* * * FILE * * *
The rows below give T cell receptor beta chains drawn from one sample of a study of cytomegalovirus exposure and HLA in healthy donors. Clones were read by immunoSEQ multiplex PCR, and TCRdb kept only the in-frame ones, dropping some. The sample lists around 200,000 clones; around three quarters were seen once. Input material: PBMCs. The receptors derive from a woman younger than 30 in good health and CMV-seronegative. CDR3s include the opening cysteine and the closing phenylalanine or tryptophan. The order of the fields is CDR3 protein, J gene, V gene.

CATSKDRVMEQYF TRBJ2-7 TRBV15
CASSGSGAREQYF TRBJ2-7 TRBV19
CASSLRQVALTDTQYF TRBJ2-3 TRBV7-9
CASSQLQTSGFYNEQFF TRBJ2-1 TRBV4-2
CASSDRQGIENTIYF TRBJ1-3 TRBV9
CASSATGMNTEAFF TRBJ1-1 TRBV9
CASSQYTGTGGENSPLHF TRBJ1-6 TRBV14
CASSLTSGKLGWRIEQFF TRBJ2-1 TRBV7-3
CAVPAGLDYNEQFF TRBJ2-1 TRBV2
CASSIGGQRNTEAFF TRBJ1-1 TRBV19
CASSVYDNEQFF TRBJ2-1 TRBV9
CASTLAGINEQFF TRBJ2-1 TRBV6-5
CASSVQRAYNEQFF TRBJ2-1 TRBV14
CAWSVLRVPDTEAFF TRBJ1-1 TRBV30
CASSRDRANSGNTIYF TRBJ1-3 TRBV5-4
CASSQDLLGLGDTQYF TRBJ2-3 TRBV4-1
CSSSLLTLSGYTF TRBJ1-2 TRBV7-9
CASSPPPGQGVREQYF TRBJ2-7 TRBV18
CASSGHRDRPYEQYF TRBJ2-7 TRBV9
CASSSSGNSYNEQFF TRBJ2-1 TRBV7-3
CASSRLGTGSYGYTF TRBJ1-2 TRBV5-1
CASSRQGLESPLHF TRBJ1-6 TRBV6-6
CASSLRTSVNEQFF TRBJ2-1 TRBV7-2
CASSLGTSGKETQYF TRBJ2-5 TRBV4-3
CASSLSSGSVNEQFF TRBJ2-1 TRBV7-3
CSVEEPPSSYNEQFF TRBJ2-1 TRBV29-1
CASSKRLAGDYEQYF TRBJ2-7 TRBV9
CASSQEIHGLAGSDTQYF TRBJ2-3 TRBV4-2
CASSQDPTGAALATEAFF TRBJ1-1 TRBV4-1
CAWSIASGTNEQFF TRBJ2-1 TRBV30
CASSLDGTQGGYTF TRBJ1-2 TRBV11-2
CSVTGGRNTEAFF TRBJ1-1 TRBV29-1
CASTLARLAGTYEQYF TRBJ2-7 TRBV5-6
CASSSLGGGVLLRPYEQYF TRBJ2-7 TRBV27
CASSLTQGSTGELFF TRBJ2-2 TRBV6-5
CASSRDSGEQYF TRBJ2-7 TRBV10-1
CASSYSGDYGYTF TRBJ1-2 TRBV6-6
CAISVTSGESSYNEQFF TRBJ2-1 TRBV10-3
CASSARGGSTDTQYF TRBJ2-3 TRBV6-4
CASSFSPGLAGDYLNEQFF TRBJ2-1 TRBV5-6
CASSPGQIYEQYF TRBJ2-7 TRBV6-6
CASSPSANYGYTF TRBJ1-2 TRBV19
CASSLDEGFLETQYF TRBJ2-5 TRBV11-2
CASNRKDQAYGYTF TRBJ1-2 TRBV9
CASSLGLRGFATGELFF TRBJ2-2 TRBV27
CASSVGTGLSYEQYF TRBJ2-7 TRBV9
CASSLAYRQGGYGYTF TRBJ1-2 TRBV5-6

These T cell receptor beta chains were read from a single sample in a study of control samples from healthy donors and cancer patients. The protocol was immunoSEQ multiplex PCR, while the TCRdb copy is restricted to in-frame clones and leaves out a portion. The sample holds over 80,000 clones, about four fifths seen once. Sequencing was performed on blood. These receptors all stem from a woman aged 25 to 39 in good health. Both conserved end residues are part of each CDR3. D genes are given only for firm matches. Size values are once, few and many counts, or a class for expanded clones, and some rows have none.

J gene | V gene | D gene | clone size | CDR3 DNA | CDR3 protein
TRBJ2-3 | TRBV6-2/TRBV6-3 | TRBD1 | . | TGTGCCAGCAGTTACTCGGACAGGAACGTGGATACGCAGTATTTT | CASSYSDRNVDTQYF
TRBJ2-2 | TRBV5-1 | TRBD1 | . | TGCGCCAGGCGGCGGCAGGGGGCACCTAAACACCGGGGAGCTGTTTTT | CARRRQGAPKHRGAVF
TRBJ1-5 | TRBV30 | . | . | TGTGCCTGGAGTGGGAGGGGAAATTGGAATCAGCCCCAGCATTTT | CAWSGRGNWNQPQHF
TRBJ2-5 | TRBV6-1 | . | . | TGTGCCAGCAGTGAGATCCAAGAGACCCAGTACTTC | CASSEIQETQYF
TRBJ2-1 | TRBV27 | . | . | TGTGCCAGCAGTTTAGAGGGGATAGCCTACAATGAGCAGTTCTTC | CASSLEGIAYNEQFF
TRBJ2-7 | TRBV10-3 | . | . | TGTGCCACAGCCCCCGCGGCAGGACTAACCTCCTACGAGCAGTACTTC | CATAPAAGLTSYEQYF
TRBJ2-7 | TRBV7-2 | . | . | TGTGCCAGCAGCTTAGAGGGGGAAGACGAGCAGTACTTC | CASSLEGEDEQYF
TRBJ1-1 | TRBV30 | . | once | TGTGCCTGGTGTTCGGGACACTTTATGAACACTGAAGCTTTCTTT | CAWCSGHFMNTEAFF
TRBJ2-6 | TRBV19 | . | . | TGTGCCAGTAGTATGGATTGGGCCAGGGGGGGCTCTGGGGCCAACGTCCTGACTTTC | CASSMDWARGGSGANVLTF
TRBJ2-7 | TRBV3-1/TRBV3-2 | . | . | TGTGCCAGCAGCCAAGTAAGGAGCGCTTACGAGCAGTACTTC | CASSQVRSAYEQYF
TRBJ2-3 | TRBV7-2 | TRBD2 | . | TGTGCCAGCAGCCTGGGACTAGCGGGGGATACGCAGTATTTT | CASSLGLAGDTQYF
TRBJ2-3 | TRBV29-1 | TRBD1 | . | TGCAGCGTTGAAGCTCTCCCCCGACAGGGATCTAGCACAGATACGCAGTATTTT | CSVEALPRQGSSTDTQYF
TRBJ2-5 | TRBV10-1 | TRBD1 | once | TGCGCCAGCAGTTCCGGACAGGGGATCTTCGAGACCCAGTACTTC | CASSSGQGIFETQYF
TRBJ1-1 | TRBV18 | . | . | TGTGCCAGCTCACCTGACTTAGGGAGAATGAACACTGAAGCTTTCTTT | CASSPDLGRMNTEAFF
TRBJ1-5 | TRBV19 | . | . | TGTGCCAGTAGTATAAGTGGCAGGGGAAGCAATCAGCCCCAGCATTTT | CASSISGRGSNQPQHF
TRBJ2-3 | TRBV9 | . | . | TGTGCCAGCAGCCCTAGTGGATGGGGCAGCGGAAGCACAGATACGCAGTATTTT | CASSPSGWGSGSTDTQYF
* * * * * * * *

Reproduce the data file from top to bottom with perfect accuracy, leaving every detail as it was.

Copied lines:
The rows below give T cell receptor beta chains drawn from one sample of a study of cytomegalovirus exposure and HLA in healthy donors. Clones were read by immunoSEQ multiplex PCR, and TCRdb kept only the in-frame ones, dropping some. The sample lists around 200,000 clones; around three quarters were seen once. Input material: PBMCs. The receptors derive from a woman younger than 30 in good health and CMV-seronegative. CDR3s include the opening cysteine and the closing phenylalanine or tryptophan. The order of the fields is CDR3 protein, J gene, V gene.

CATSKDRVMEQYF TRBJ2-7 TRBV15
CASSGSGAREQYF TRBJ2-7 TRBV19
CASSLRQVALTDTQYF TRBJ2-3 TRBV7-9
CASSQLQTSGFYNEQFF TRBJ2-1 TRBV4-2
CASSDRQGIENTIYF TRBJ1-3 TRBV9
CASSATGMNTEAFF TRBJ1-1 TRBV9
CASSQYTGTGGENSPLHF TRBJ1-6 TRBV14
CASSLTSGKLGWRIEQFF TRBJ2-1 TRBV7-3
CAVPAGLDYNEQFF TRBJ2-1 TRBV2
CASSIGGQRNTEAFF TRBJ1-1 TRBV19
CASSVYDNEQFF TRBJ2-1 TRBV9
CASTLAGINEQFF TRBJ2-1 TRBV6-5
CASSVQRAYNEQFF TRBJ2-1 TRBV14
CAWSVLRVPDTEAFF TRBJ1-1 TRBV30
CASSRDRANSGNTIYF TRBJ1-3 TRBV5-4
CASSQDLLGLGDTQYF TRBJ2-3 TRBV4-1
CSSSLLTLSGYTF TRBJ1-2 TRBV7-9
CASSPPPGQGVREQYF TRBJ2-7 TRBV18
CASSGHRDRPYEQYF TRBJ2-7 TRBV9
CASSSSGNSYNEQFF TRBJ2-1 TRBV7-3
CASSRLGTGSYGYTF TRBJ1-2 TRBV5-1
CASSRQGLESPLHF TRBJ1-6 TRBV6-6
CASSLRTSVNEQFF TRBJ2-1 TRBV7-2
CASSLGTSGKETQYF TRBJ2-5 TRBV4-3
CASSLSSGSVNEQFF TRBJ2-1 TRBV7-3
CSVEEPPSSYNEQFF TRBJ2-1 TRBV29-1
CASSKRLAGDYEQYF TRBJ2-7 TRBV9
CASSQEIHGLAGSDTQYF TRBJ2-3 TRBV4-2
CASSQDPTGAALATEAFF TRBJ1-1 TRBV4-1
CAWSIASGTNEQFF TRBJ2-1 TRBV30
CASSLDGTQGGYTF TRBJ1-2 TRBV11-2
CSVTGGRNTEAFF TRBJ1-1 TRBV29-1
CASTLARLAGTYEQYF TRBJ2-7 TRBV5-6
CASSSLGGGVLLRPYEQYF TRBJ2-7 TRBV27
CASSLTQGSTGELFF TRBJ2-2 TRBV6-5
CASSRDSGEQYF TRBJ2-7 TRBV10-1
CASSYSGDYGYTF TRBJ1-2 TRBV6-6
CAISVTSGESSYNEQFF TRBJ2-1 TRBV10-3
CASSARGGSTDTQYF TRBJ2-3 TRBV6-4
CASSFSPGLAGDYLNEQFF TRBJ2-1 TRBV5-6
CASSPGQIYEQYF TRBJ2-7 TRBV6-6
CASSPSANYGYTF TRBJ1-2 TRBV19
CASSLDEGFLETQYF TRBJ2-5 TRBV11-2
CASNRKDQAYGYTF TRBJ1-2 TRBV9
CASSLGLRGFATGELFF TRBJ2-2 TRBV27
CASSVGTGLSYEQYF TRBJ2-7 TRBV9
CASSLAYRQGGYGYTF TRBJ1-2 TRBV5-6

These T cell receptor beta chains were read from a single sample in a study of control samples from healthy donors and cancer patients. The protocol was immunoSEQ multiplex PCR, while the TCRdb copy is restricted to in-frame clones and leaves out a portion. The sample holds over 80,000 clones, about four fifths seen once. Sequencing was performed on blood. These receptors all stem from a woman aged 25 to 39 in good health. Both conserved end residues are part of each CDR3. D genes are given only for firm matches. Size values are once, few and many counts, or a class for expanded clones, and some rows have none.

J gene | V gene | D gene | clone size | CDR3 DNA | CDR3 protein
TRBJ2-3 | TRBV6-2/TRBV6-3 | TRBD1 | . | TGTGCCAGCAGTTACTCGGACAGGAACGTGGATACGCAGTATTTT | CASSYSDRNVDTQYF
TRBJ2-2 | TRBV5-1 | TRBD1 | . | TGCGCCAGGCGGCGGCAGGGGGCACCTAAACACCGGGGAGCTGTTTTT | CARRRQGAPKHRGAVF
TRBJ1-5 | TRBV30 | . | . | TGTGCCTGGAGTGGGAGGGGAAATTGGAATCAGCCCCAGCATTTT | CAWSGRGNWNQPQHF
TRBJ2-5 | TRBV6-1 | . | . | TGTGCCAGCAGTGAGATCCAAGAGACCCAGTACTTC | CASSEIQETQYF
TRBJ2-1 | TRBV27 | . | . | TGTGCCAGCAGTTTAGAGGGGATAGCCTACAATGAGCAGTTCTTC | CASSLEGIAYNEQFF
TRBJ2-7 | TRBV10-3 | . | . | TGTGCCACAGCCCCCGCGGCAGGACTAACCTCCTACGAGCAGTACTTC | CATAPAAGLTSYEQYF
TRBJ2-7 | TRBV7-2 | . | . | TGTGCCAGCAGCTTAGAGGGGGAAGACGAGCAGTACTTC | CASSLEGEDEQYF
TRBJ1-1 | TRBV30 | . | once | TGTGCCTGGTGTTCGGGACACTTTATGAACACTGAAGCTTTCTTT | CAWCSGHFMNTEAFF
TRBJ2-6 | TRBV19 | . | . | TGTGCCAGTAGTATGGATTGGGCCAGGGGGGGCTCTGGGGCCAACGTCCTGACTTTC | CASSMDWARGGSGANVLTF
TRBJ2-7 | TRBV3-1/TRBV3-2 | . | . | TGTGCCAGCAGCCAAGTAAGGAGCGCTTACGAGCAGTACTTC | CASSQVRSAYEQYF
TRBJ2-3 | TRBV7-2 | TRBD2 | . | TGTGCCAGCAGCCTGGGACTAGCGGGGGATACGCAGTATTTT | CASSLGLAGDTQYF
TRBJ2-3 | TRBV29-1 | TRBD1 | . | TGCAGCGTTGAAGCTCTCCCCCGACAGGGATCTAGCACAGATACGCAGTATTTT | CSVEALPRQGSSTDTQYF
TRBJ2-5 | TRBV10-1 | TRBD1 | once | TGCGCCAGCAGTTCCGGACAGGGGATCTTCGAGACCCAGTACTTC | CASSSGQGIFETQYF
TRBJ1-1 | TRBV18 | . | . | TGTGCCAGCTCACCTGACTTAGGGAGAATGAACACTGAAGCTTTCTTT | CASSPDLGRMNTEAFF
TRBJ1-5 | TRBV19 | . | . | TGTGCCAGTAGTATAAGTGGCAGGGGAAGCAATCAGCCCCAGCATTTT | CASSISGRGSNQPQHF
TRBJ2-3 | TRBV9 | . | . | TGTGCCAGCAGCCCTAGTGGATGGGGCAGCGGAAGCACAGATACGCAGTATTTT | CASSPSGWGSGSTDTQYF